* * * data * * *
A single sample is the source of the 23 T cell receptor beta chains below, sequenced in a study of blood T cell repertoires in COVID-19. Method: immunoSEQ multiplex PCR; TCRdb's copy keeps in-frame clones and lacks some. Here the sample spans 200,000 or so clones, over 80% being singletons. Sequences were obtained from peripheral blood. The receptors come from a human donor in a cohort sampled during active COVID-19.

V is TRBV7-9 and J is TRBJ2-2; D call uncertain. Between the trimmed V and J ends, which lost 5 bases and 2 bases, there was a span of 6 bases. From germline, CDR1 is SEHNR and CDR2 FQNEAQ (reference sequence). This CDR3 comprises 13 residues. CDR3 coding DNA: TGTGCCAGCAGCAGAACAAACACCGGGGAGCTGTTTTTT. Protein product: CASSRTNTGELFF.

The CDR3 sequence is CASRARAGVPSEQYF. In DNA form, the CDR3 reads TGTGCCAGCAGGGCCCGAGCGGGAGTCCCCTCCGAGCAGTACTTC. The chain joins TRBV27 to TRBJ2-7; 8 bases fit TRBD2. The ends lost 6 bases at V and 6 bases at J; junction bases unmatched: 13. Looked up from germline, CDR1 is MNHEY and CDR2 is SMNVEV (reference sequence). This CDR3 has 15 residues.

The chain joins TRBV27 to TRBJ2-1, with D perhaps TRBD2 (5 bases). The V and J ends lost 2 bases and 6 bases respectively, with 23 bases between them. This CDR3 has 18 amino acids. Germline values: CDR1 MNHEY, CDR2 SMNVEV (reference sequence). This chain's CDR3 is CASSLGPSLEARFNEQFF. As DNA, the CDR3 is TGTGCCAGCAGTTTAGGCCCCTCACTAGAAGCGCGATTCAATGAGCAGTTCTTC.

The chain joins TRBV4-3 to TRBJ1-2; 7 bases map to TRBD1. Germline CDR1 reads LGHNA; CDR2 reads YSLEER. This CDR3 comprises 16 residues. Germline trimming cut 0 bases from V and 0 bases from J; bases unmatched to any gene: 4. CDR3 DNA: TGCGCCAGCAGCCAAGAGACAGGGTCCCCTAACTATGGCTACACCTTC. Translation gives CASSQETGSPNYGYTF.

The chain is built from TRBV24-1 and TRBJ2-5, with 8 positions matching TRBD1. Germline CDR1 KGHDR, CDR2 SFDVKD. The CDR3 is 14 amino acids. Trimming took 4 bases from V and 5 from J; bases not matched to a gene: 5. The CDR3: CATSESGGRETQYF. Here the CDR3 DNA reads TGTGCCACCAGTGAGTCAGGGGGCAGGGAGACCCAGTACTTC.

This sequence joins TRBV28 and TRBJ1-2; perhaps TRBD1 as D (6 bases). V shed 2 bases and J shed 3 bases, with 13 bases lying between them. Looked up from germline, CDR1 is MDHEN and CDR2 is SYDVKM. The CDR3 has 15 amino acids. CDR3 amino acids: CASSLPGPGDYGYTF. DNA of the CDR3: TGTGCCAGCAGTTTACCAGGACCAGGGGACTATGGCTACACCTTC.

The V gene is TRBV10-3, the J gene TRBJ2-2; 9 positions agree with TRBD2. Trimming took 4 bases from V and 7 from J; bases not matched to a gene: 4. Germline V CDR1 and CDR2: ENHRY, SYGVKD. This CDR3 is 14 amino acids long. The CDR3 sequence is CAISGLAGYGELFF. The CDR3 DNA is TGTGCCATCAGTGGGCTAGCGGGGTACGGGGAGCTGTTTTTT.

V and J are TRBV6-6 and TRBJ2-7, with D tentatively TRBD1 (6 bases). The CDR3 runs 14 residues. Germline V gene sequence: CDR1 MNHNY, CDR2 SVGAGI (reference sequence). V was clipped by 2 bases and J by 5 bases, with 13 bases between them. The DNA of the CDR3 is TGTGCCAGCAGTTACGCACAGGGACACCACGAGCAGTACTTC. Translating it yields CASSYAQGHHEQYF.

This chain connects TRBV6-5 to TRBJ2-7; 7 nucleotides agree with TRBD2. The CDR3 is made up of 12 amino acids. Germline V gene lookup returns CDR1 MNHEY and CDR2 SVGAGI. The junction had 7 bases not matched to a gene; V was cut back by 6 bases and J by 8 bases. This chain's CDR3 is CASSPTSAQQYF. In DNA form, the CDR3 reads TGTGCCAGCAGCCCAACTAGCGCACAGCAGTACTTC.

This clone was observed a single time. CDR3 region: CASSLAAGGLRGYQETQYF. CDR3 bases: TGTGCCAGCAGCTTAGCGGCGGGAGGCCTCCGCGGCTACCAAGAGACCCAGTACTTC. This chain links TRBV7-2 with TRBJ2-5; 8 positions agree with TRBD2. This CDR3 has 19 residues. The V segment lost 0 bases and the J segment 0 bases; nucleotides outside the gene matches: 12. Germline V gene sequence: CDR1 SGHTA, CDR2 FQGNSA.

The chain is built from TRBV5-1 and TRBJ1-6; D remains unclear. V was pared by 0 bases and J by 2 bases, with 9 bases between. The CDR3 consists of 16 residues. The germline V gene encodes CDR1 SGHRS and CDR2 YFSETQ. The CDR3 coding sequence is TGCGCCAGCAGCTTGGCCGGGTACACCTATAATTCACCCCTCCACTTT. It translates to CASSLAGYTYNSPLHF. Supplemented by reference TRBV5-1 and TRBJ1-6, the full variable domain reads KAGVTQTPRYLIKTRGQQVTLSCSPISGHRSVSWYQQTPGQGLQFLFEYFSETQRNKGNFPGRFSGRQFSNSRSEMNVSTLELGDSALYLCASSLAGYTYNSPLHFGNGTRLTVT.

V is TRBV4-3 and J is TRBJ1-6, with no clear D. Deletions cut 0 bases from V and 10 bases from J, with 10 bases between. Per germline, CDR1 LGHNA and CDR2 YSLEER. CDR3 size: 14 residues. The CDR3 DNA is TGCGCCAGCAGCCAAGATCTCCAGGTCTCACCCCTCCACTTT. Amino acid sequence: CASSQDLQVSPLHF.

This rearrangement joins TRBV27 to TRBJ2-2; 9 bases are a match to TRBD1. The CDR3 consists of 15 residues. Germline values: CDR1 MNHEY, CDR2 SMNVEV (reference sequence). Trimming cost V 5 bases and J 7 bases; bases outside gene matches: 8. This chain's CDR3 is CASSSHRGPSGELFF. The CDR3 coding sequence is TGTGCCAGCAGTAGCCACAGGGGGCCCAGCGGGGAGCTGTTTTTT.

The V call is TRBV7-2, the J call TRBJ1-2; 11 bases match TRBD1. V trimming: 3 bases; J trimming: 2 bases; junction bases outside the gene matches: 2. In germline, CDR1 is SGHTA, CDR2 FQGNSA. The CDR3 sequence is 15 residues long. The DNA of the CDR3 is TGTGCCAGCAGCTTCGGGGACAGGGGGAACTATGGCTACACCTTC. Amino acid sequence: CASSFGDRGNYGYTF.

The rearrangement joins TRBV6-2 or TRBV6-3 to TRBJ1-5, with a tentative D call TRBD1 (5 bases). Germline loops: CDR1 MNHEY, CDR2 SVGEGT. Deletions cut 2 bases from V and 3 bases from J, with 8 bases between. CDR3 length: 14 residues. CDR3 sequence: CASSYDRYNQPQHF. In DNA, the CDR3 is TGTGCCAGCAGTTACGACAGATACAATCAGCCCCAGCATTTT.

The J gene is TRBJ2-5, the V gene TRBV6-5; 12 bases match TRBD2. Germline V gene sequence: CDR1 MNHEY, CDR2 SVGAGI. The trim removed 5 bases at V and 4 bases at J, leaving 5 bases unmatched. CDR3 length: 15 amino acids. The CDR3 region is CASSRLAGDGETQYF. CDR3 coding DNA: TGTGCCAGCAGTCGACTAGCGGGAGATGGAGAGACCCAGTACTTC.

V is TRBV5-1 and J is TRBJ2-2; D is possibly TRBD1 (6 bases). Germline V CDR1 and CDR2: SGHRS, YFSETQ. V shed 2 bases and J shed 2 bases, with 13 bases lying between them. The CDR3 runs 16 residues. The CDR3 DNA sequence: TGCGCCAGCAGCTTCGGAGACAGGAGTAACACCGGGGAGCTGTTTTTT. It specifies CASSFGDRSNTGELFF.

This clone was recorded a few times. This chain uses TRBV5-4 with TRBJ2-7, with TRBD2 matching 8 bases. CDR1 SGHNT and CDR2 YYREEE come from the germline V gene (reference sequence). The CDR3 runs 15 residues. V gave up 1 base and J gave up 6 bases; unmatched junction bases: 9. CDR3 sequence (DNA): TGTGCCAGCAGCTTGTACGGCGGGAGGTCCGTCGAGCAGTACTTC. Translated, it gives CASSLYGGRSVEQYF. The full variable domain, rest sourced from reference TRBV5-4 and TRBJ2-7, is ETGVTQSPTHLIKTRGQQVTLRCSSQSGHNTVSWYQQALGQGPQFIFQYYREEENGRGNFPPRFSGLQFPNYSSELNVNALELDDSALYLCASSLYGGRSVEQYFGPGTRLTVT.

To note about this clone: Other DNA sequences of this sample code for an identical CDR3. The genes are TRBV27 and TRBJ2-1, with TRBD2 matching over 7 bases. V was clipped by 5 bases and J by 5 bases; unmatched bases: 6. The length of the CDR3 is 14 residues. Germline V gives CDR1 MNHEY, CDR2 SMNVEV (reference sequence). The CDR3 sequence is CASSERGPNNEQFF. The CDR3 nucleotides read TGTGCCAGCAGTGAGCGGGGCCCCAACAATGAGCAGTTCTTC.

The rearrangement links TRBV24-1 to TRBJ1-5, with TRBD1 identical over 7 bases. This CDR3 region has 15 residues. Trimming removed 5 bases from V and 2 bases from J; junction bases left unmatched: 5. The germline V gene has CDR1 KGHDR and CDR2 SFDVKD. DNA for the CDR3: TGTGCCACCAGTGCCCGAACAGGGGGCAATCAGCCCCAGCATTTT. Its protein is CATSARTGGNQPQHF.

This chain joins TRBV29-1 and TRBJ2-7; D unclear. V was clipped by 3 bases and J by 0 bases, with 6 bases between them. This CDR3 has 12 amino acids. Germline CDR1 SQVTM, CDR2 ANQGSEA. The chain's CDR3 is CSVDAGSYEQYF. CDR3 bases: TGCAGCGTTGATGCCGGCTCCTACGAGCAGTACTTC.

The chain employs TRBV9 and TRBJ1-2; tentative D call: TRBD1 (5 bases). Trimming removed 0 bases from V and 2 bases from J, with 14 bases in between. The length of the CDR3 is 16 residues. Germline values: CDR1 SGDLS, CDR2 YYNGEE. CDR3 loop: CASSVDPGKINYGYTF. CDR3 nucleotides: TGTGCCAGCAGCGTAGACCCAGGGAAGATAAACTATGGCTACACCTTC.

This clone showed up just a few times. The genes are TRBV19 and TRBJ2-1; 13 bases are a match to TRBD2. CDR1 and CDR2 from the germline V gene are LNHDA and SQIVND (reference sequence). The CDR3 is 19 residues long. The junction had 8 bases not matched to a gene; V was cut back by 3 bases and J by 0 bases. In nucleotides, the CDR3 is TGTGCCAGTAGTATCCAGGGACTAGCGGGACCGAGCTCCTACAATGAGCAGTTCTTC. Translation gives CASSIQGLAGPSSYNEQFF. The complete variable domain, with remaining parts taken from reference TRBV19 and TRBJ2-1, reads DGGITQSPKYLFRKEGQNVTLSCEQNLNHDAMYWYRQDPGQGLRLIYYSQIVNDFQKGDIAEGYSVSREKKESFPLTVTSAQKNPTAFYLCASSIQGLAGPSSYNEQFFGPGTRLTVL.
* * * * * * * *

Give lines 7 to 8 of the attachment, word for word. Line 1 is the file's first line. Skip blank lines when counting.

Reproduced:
This sequence joins TRBV28 and TRBJ1-2; perhaps TRBD1 as D (6 bases). V shed 2 bases and J shed 3 bases, with 13 bases lying between them. Looked up from germline, CDR1 is MDHEN and CDR2 is SYDVKM. The CDR3 has 15 amino acids. CDR3 amino acids: CASSLPGPGDYGYTF. DNA of the CDR3: TGTGCCAGCAGTTTACCAGGACCAGGGGACTATGGCTACACCTTC.

The V gene is TRBV10-3, the J gene TRBJ2-2; 9 positions agree with TRBD2. Trimming took 4 bases from V and 7 from J; bases not matched to a gene: 4. Germline V CDR1 and CDR2: ENHRY, SYGVKD. This CDR3 is 14 amino acids long. The CDR3 sequence is CAISGLAGYGELFF. The CDR3 DNA is TGTGCCATCAGTGGGCTAGCGGGGTACGGGGAGCTGTTTTTT.